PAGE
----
In today’s turbulent investment environment, from bitcoin bubbles to gyrating stock prices, real estate investing continues to make sense. There’s a great deal of wisdom in the country song “Buy Dirt.” For all that, how do you get started in real estate, and what are the financing options? This article addresses both questions and provides steps to get started.
Options for Real Estate Investing
There are quite a few options for investing in real estate. They range from active, hands-on buying, fixing, and flipping houses to making real estate loan investments through trusts and other real estate securities. Here are a few options to consider.
- Flipping Houses. Flipping is when the borrower purchases a typically run-down or distressed property. They then invest time and effort in fixing it up before reselling it. It takes time and skill to find a suitable property, repair it, and find a buyer.
- Rental Properties. In this case, the borrower seeks a long-term return with monthly cash flow. This type of project can involve finding a property, repairing and remodeling it as needed, and then serving as a landlord. That requires finding tenants, collecting rent, and maintaining the property.
- Real Estate Development. This requires purchasing vacant land and developing it into commercial or residential property. This takes a lot of effort to find, buy, permit, build, and sell or lease.
- Real Estate Investment Trusts. Also known as REITs are companies that own and often operate properties from residential buildings to offices and even hospitals. They offer easy investment and liquidity when it comes time to sell.
- Mortgage Bonds or Mortgage-Backed Securities. Mortgage lenders pooling mortgages create these to sell to investors. These are backed by real estate as collateral. That secures the principal to avoid losses on the investment. The risk depends on the underlying mortgages and the buyers’ ability to make mortgage payments.
Options for Real Estate Financing
There are almost as many options for real estate financing as possible projects. Selecting the right real estate loan will depend on each borrower’s needs, goals, and investments. Here are the primary options.
- Conventional Bank Loans. These are typically 30-year term mortgages with minimum credit scores, maximum loan amounts, and required down payments ranging from 20 to 30 percent. They can be good options for buying and holding rental properties.
- Leveraging Your Existing Home Equity. Home equity loans or lines of credit (HELOCs) allow borrowing up to 80% of the equity in an existing home mortgage. Those funds can then be used to invest in another property.
- Hard Money Loans. Hard money lending is based on short-term high-interest rate loans secured with real estate property as collateral. Hard money loans are also known as short-term bridge loans and rehab loans.
- Private Money Loans. Private investors or lending companies provide private real estate loans. These private investors loan real estate buyers the money needed to purchase a property. They are not subject to the laws and regulations that apply to traditional banks and mortgage lenders. This allows them much more flexibility in their arrangements with borrowers.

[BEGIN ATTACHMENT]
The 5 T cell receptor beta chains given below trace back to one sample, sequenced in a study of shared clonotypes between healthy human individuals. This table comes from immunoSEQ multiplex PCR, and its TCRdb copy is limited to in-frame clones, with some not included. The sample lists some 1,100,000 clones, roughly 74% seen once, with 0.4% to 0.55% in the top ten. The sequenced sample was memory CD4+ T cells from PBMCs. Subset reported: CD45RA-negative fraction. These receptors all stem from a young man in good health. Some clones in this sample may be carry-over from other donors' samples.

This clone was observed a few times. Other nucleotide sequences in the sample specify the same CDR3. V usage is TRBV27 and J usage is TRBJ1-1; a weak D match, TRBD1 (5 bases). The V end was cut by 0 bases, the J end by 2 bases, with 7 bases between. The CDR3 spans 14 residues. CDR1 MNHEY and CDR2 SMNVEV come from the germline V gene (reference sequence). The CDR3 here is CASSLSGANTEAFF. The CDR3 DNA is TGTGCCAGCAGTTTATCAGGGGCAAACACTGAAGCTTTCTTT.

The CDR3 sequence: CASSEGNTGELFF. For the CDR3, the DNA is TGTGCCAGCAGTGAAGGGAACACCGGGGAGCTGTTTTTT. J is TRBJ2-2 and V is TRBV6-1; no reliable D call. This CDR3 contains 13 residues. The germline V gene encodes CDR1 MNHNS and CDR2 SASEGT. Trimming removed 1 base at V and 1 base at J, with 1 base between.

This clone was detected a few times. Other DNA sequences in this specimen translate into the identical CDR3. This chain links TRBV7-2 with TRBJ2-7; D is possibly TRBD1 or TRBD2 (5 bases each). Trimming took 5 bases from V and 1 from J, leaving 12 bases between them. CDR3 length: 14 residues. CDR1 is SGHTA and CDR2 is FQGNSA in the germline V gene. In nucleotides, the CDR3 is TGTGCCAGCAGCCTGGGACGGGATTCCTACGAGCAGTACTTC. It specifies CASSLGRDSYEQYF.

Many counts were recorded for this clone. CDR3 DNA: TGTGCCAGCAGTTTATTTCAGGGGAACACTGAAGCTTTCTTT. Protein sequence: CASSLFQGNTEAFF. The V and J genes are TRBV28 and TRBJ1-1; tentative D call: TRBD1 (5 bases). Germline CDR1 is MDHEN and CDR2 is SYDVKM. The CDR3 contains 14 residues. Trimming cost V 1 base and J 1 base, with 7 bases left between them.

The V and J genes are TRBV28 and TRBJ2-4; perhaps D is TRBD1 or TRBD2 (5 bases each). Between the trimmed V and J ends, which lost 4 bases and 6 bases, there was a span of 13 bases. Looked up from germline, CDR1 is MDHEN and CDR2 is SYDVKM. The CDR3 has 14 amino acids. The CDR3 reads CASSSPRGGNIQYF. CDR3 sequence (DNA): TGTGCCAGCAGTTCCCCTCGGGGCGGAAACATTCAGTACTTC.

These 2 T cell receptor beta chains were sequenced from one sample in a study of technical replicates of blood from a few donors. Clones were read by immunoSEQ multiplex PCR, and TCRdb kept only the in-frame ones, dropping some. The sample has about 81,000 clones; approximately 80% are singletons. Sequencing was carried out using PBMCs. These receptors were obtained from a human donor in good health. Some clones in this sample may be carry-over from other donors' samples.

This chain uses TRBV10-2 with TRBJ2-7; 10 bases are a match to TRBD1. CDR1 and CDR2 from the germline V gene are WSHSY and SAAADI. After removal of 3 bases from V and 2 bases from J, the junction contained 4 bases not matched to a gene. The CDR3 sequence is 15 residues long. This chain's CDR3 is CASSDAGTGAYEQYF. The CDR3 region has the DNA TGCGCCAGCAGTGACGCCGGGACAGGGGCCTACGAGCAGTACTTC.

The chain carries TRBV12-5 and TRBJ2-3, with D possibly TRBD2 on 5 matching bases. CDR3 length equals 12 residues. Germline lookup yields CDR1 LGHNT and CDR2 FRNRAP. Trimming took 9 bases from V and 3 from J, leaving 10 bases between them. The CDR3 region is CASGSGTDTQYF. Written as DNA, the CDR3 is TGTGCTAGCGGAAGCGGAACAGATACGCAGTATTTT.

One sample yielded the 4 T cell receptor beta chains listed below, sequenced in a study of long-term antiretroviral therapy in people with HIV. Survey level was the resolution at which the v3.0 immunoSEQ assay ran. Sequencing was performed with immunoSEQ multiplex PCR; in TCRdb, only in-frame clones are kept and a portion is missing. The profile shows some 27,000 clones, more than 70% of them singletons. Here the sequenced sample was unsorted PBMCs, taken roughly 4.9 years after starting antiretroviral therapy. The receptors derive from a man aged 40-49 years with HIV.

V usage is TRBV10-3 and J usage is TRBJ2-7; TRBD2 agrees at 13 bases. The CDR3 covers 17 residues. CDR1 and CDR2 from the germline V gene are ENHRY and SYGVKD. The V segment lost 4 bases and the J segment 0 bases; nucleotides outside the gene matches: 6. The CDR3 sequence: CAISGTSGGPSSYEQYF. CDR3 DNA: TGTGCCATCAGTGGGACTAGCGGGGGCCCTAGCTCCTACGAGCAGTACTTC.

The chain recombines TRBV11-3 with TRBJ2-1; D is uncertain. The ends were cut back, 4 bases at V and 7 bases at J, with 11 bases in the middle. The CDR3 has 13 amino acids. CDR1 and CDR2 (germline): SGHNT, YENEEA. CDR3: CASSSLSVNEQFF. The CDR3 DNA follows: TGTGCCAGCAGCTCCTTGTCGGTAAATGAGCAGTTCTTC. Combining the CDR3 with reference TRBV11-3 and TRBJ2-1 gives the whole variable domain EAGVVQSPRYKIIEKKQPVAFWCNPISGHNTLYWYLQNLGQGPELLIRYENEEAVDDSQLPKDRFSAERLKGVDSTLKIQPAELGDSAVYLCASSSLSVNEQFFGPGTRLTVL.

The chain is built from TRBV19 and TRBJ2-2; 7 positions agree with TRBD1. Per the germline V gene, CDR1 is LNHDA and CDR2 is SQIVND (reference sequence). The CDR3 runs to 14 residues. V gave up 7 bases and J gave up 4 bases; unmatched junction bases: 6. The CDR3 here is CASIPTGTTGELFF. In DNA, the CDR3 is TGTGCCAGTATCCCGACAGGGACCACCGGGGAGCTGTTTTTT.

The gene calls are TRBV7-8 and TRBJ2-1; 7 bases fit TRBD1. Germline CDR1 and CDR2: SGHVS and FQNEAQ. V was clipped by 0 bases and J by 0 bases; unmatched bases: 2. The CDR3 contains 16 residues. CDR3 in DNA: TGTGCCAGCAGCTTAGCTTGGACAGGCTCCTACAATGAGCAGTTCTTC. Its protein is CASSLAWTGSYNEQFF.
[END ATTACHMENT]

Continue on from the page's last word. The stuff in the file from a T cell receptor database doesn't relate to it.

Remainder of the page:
How to Get a Real Estate Investment Loan for Your Project
Hopefully, you’ve spotted a real estate project of interest and a source for a real estate investment loan in the lists above. The next step is to obtain the financing you need to get started. Here’s a quick list of the steps to secure that loan.
- Develop a business plan. Write up your overall goals with a focus on the financial aspects. This plan can guide your efforts and demonstrate to lenders that your business and projects are sound investments. It will be a critical part of your real estate investment loan application.
- Document your previous projects. Build a summary of your previous projects to demonstrate your successful real estate project experience. The project summaries don’t have to be detailed. But photos, timelines, and financial results will help your application.
- Build a real estate network. Networks help you find others who can offer insight into available lenders. Your network should include family members, friends, and even casual acquaintances who can serve as lenders or recommend others.
- Research available lenders. You’ll need to find a lender that matches your needs since they are essentially becoming a business partner. Plus, as your business grows, you’ll want them available for other projects. Make sure your research includes reviews and ratings from others. Also, ask your network what they have experienced with a prospective lender.
- Contact the lender. After all that research, it’s time to contact the lender and start the application process. But remember that this lender could well become your partner for this real estate project and others. So evaluate their response rate, their overall approach, and if they are interested in your business. If things don’t feel right, you may need to find a different lender.
We hope this brief review has helped provide insight into real estate investing and financing. Click here to learn more about funding your real estate projects through Sharestates.